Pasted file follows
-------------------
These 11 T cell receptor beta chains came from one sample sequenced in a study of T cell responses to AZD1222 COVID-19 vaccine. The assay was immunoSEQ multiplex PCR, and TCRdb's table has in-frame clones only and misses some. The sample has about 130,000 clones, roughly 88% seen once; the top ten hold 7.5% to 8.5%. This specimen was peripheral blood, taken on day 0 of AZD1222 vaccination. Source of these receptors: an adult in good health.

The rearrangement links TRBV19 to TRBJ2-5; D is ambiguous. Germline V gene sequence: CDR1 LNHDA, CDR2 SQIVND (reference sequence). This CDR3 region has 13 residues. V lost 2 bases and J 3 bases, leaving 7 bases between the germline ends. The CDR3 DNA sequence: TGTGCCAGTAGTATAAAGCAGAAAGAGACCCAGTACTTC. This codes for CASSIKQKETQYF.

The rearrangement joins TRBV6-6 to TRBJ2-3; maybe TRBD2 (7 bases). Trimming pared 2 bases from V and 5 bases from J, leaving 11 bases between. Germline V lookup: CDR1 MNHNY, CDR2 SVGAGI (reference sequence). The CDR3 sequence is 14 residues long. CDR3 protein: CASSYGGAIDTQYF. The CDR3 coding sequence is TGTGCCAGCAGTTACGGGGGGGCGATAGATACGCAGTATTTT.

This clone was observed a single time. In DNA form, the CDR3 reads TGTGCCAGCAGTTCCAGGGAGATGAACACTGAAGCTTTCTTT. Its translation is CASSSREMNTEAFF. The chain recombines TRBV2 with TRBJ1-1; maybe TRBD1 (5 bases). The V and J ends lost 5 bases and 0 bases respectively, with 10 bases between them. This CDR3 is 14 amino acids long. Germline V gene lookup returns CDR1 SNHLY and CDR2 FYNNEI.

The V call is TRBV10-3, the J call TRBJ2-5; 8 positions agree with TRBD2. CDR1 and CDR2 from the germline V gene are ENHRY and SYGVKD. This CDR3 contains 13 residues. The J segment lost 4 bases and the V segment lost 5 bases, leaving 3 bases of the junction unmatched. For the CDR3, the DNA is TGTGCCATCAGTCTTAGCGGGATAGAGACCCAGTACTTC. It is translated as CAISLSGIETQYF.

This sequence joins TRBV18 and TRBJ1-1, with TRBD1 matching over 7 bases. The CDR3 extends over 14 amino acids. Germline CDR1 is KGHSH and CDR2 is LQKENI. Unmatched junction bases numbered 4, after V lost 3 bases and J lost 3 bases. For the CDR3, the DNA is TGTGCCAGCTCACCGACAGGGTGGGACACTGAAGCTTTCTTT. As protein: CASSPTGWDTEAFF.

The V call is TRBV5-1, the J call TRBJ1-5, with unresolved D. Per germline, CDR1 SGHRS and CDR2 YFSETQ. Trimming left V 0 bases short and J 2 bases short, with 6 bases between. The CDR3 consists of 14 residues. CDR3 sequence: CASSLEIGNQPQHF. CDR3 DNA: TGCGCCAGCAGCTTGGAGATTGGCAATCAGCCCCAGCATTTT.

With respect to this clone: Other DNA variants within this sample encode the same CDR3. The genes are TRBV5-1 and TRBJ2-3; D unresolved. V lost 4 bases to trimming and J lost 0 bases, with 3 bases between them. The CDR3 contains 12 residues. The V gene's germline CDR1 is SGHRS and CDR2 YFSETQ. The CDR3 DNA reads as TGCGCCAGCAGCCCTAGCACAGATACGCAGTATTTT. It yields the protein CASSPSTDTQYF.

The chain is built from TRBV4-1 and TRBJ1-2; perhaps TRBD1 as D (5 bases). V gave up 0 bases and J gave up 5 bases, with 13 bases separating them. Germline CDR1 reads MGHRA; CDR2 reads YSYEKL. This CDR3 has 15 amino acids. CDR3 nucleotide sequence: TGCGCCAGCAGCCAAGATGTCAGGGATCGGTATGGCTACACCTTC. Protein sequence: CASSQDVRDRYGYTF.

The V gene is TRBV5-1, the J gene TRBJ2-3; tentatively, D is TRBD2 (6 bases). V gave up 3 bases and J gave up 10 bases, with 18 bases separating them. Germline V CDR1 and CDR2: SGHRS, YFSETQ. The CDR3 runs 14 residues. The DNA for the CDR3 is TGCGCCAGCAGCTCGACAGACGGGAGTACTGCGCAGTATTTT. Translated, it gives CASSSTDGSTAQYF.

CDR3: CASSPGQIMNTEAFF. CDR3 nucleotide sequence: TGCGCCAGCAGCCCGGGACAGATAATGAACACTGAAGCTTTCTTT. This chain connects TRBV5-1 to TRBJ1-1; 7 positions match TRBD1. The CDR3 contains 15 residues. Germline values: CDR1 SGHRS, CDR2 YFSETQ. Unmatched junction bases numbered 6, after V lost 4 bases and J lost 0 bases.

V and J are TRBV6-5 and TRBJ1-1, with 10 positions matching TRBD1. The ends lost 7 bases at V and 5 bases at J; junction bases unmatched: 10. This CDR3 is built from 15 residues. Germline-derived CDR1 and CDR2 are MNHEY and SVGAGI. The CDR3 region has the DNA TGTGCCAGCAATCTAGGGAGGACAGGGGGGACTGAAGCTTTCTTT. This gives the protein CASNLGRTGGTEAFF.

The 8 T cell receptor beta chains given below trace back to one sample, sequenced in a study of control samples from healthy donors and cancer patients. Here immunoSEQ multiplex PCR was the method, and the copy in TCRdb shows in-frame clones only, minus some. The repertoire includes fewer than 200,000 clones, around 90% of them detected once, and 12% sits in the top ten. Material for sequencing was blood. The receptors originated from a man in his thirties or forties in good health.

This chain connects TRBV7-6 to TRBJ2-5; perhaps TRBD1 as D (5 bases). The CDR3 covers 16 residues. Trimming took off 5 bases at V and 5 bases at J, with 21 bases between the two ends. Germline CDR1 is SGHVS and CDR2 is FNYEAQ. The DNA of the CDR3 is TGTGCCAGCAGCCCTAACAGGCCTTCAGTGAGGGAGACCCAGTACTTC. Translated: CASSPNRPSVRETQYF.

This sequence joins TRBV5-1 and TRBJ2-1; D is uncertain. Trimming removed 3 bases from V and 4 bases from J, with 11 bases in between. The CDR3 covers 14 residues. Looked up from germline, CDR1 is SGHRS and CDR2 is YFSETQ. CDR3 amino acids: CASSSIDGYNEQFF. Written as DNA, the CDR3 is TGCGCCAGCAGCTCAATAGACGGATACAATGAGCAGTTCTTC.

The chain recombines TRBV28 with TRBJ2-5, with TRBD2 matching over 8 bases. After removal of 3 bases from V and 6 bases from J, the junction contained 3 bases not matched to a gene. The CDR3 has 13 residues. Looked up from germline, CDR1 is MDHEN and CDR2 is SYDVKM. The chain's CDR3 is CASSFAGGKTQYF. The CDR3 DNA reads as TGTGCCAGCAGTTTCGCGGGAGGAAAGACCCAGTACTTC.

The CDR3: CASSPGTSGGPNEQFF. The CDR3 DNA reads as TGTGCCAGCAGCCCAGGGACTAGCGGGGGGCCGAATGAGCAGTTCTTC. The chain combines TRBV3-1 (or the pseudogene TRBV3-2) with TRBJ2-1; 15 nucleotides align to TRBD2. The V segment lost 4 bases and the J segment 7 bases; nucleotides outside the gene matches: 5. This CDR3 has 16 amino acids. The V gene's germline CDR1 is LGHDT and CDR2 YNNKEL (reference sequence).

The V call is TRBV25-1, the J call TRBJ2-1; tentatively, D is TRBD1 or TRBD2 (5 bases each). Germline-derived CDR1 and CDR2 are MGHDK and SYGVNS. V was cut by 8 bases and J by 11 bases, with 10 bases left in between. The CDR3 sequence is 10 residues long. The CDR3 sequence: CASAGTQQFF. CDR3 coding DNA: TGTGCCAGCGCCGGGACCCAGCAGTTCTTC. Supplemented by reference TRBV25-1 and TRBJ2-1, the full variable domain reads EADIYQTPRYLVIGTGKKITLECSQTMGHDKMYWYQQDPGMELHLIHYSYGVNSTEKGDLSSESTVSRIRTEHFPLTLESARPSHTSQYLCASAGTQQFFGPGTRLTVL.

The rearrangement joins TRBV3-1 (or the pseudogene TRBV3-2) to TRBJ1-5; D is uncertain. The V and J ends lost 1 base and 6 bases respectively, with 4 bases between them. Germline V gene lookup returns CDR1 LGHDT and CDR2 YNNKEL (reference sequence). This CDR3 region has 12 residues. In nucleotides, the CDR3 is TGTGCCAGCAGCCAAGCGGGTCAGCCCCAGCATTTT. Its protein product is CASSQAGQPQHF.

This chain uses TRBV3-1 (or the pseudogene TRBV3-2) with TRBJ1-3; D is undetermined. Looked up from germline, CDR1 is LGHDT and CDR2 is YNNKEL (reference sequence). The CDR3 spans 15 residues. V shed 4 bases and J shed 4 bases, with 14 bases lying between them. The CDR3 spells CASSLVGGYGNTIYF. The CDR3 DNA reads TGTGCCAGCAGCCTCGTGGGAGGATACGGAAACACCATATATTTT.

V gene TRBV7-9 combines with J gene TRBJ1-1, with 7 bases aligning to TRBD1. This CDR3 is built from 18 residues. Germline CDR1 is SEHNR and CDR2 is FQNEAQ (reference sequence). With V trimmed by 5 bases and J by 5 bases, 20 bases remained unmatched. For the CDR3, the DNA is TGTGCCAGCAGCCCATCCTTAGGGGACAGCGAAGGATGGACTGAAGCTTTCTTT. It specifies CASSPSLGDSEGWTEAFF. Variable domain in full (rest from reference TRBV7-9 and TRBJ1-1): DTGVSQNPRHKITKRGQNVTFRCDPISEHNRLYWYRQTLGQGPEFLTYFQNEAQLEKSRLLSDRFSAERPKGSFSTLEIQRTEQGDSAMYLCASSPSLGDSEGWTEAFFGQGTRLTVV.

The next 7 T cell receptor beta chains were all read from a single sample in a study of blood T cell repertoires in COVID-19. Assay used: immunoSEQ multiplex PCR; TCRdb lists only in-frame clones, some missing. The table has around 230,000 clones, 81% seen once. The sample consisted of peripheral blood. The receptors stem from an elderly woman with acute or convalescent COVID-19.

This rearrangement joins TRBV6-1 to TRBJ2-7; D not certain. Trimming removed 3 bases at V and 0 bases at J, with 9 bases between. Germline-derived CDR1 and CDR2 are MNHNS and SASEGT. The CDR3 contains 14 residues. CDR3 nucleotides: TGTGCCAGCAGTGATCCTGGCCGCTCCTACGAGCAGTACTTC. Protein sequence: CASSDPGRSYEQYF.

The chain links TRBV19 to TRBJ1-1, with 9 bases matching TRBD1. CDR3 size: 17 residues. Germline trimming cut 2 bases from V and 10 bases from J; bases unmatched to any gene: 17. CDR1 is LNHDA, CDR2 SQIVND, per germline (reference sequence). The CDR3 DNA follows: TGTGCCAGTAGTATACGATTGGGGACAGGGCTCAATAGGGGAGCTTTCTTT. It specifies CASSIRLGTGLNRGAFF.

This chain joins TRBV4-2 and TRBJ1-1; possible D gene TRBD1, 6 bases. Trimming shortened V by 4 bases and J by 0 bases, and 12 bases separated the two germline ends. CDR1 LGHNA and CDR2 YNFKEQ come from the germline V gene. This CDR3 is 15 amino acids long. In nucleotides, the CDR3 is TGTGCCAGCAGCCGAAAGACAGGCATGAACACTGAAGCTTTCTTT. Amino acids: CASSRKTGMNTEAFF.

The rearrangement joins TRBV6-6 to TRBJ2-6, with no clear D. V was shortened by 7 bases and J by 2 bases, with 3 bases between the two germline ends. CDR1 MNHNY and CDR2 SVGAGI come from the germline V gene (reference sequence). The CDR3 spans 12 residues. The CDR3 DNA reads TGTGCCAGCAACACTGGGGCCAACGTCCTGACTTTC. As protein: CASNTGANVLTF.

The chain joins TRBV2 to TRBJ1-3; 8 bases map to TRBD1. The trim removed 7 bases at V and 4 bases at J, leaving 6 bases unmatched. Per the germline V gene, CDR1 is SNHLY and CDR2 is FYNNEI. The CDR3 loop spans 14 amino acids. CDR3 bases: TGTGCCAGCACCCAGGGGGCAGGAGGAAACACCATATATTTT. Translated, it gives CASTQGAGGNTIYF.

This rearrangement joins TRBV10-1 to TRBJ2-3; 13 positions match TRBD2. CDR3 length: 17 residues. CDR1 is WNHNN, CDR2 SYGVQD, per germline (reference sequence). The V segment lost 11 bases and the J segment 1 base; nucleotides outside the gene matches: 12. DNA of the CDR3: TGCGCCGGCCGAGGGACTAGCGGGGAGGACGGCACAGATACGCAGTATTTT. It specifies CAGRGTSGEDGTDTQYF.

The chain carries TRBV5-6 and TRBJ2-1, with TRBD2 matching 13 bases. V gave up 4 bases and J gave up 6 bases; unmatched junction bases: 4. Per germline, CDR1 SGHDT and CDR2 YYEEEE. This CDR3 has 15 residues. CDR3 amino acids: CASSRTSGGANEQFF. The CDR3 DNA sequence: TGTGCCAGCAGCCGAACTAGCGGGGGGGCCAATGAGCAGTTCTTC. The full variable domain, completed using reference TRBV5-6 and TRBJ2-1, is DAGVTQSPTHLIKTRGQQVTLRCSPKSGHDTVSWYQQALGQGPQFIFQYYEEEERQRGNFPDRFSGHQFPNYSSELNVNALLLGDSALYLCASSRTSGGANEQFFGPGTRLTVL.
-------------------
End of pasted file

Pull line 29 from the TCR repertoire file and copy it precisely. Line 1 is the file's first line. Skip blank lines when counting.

The chain carries TRBV5-6 and TRBJ2-1, with TRBD2 matching 13 bases. V gave up 4 bases and J gave up 6 bases; unmatched junction bases: 4. Per germline, CDR1 SGHDT and CDR2 YYEEEE. This CDR3 has 15 residues. CDR3 amino acids: CASSRTSGGANEQFF. The CDR3 DNA sequence: TGTGCCAGCAGCCGAACTAGCGGGGGGGCCAATGAGCAGTTCTTC. The full variable domain, completed using reference TRBV5-6 and TRBJ2-1, is DAGVTQSPTHLIKTRGQQVTLRCSPKSGHDTVSWYQQALGQGPQFIFQYYEEEERQRGNFPDRFSGHQFPNYSSELNVNALLLGDSALYLCASSRTSGGANEQFFGPGTRLTVL.